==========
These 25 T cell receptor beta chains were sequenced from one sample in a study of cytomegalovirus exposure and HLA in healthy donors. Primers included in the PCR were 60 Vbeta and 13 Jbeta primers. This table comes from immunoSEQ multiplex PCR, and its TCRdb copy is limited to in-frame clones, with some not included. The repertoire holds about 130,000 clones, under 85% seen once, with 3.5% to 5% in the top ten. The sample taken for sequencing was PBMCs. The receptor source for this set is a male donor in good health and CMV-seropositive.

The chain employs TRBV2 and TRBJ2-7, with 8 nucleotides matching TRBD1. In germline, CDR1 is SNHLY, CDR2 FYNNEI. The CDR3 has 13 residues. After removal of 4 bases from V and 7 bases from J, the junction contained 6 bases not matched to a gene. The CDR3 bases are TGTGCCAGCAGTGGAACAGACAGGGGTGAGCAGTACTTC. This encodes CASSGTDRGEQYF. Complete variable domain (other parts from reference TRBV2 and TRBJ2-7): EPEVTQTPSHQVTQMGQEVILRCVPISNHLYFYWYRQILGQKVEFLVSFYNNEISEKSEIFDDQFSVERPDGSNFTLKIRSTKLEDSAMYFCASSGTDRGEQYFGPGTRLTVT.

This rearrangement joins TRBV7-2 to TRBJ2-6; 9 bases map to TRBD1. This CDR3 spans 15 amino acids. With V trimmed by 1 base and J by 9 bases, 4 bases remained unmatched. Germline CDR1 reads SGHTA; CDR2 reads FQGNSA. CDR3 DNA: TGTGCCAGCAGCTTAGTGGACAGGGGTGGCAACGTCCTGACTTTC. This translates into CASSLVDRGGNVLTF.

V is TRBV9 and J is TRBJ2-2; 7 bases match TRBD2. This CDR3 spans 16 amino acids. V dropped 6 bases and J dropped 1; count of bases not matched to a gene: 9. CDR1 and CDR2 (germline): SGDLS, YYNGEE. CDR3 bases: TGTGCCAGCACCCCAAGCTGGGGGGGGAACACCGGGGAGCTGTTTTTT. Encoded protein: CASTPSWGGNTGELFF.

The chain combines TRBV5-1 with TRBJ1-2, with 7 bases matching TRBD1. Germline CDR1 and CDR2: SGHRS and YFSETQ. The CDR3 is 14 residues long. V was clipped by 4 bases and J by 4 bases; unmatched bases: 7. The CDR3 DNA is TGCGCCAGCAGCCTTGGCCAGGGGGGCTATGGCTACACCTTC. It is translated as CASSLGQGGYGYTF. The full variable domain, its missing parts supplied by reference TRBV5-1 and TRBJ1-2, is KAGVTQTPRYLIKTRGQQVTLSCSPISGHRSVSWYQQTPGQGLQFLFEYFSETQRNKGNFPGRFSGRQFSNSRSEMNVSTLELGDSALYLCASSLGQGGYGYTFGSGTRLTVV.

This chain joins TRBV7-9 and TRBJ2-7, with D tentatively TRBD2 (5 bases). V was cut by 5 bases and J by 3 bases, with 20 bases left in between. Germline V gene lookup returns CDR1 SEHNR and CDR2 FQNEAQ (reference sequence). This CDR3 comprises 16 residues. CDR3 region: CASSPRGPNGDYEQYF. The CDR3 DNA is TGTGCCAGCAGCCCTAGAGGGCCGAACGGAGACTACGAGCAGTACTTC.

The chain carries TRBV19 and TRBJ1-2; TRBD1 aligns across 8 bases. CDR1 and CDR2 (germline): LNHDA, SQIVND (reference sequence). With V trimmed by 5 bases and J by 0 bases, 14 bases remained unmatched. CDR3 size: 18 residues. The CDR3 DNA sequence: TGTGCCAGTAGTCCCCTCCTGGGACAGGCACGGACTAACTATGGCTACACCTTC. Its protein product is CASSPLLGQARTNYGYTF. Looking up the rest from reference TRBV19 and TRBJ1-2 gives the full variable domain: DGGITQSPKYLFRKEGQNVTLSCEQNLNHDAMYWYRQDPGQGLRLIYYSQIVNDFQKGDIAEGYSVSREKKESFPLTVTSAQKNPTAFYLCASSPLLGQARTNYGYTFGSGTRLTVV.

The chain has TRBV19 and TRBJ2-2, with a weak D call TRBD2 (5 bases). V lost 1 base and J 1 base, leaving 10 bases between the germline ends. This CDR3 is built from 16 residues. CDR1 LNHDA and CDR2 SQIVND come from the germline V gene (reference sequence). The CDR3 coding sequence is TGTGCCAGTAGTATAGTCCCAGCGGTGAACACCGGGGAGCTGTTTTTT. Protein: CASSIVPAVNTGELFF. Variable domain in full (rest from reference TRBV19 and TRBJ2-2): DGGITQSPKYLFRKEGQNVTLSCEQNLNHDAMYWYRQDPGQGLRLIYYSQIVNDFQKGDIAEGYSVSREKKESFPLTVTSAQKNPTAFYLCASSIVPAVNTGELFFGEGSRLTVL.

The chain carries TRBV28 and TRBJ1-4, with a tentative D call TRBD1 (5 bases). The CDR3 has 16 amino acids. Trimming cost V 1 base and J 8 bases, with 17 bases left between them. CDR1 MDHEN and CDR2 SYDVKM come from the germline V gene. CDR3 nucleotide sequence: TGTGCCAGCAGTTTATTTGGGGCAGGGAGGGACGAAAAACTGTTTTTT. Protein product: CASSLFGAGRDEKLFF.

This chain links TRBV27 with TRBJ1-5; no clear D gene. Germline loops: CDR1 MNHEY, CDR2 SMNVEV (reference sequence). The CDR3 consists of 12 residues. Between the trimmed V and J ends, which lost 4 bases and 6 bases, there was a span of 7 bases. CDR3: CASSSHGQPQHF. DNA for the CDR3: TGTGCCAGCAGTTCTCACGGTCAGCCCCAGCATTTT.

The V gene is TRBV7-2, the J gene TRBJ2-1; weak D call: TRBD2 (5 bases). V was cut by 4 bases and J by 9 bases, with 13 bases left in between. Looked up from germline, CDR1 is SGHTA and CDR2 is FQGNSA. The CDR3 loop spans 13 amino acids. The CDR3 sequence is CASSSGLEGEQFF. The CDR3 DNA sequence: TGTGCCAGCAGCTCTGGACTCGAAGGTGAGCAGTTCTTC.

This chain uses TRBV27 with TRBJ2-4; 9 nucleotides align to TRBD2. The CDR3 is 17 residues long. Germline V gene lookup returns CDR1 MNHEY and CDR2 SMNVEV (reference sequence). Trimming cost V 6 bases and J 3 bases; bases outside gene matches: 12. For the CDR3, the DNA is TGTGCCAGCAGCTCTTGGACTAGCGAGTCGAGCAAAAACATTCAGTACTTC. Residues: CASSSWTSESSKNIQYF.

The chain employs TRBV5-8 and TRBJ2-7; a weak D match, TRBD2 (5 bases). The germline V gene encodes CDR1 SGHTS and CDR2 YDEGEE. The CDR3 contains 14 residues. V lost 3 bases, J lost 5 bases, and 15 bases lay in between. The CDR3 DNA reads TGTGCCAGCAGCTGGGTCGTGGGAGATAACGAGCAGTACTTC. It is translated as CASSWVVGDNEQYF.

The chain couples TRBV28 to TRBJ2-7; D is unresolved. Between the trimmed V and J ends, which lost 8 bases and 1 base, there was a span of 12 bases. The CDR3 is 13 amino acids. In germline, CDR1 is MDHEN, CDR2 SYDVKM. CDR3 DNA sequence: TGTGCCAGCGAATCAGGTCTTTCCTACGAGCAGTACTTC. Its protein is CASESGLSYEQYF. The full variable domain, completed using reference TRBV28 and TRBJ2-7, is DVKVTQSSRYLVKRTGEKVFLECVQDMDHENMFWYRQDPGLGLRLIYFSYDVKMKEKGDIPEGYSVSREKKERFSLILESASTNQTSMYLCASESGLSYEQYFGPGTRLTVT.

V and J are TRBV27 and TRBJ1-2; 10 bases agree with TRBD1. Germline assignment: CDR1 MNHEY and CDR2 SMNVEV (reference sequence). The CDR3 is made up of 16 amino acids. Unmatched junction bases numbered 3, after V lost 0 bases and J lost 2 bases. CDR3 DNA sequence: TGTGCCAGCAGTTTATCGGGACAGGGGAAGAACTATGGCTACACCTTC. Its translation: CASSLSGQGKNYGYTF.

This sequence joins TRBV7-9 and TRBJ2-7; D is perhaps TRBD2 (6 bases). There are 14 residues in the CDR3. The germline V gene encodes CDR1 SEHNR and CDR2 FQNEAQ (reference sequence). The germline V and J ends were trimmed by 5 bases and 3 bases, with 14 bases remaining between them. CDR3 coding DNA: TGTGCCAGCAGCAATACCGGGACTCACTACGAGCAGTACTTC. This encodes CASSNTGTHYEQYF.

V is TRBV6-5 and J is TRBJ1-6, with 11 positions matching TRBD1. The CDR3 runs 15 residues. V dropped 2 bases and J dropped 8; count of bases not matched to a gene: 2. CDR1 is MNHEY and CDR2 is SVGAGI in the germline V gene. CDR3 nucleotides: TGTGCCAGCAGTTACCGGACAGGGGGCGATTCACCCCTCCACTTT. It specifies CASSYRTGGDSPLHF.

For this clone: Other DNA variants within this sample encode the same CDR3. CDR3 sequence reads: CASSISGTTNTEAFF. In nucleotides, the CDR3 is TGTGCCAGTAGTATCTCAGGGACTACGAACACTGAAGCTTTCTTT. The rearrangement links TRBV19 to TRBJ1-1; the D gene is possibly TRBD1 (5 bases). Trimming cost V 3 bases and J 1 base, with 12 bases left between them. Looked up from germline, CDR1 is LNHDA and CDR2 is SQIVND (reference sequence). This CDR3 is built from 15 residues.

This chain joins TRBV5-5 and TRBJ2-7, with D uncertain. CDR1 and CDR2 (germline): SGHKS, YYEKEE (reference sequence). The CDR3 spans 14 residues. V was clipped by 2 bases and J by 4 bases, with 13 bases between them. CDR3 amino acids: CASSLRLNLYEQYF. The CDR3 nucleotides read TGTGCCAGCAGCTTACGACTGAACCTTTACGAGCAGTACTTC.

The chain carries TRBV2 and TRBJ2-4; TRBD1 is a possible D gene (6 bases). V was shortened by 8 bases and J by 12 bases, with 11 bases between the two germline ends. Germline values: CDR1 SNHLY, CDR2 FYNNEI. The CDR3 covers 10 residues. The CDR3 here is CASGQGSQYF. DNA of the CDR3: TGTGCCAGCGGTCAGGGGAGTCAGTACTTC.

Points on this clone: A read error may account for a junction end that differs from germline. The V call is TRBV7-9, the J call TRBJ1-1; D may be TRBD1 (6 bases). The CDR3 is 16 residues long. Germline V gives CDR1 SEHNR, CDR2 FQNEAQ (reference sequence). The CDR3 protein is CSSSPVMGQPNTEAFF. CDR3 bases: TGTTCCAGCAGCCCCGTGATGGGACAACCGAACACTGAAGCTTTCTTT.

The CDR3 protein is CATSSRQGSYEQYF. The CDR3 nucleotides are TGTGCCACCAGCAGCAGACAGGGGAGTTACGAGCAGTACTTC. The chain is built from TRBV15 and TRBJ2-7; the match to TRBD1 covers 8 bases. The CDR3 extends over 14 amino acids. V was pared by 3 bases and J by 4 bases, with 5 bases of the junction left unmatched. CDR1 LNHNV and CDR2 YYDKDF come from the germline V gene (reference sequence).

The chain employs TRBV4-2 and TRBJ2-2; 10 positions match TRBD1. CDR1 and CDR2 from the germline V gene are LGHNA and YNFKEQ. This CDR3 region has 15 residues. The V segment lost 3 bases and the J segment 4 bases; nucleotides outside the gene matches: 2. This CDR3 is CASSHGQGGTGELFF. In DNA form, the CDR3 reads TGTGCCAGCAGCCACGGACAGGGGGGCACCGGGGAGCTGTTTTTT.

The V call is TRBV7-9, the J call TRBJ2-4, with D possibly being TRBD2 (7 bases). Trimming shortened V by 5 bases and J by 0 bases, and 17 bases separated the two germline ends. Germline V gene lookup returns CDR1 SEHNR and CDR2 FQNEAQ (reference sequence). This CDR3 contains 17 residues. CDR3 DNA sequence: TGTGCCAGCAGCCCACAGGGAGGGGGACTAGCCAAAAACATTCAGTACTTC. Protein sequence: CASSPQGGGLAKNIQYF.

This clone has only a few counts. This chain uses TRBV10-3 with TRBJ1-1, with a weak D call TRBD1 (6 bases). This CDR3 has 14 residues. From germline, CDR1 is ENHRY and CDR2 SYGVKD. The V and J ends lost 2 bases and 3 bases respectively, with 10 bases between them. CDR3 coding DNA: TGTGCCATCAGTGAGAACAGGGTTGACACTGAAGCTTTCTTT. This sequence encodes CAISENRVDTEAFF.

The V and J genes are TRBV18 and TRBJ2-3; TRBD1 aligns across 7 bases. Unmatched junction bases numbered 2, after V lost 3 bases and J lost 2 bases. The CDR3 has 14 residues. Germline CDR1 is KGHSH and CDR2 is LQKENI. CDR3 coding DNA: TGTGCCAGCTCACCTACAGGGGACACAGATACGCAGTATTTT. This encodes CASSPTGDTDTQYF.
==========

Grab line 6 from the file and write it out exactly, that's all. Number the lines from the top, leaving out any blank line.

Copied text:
This chain joins TRBV7-9 and TRBJ2-7, with D tentatively TRBD2 (5 bases). V was cut by 5 bases and J by 3 bases, with 20 bases left in between. Germline V gene lookup returns CDR1 SEHNR and CDR2 FQNEAQ (reference sequence). This CDR3 comprises 16 residues. CDR3 region: CASSPRGPNGDYEQYF. The CDR3 DNA is TGTGCCAGCAGCCCTAGAGGGCCGAACGGAGACTACGAGCAGTACTTC.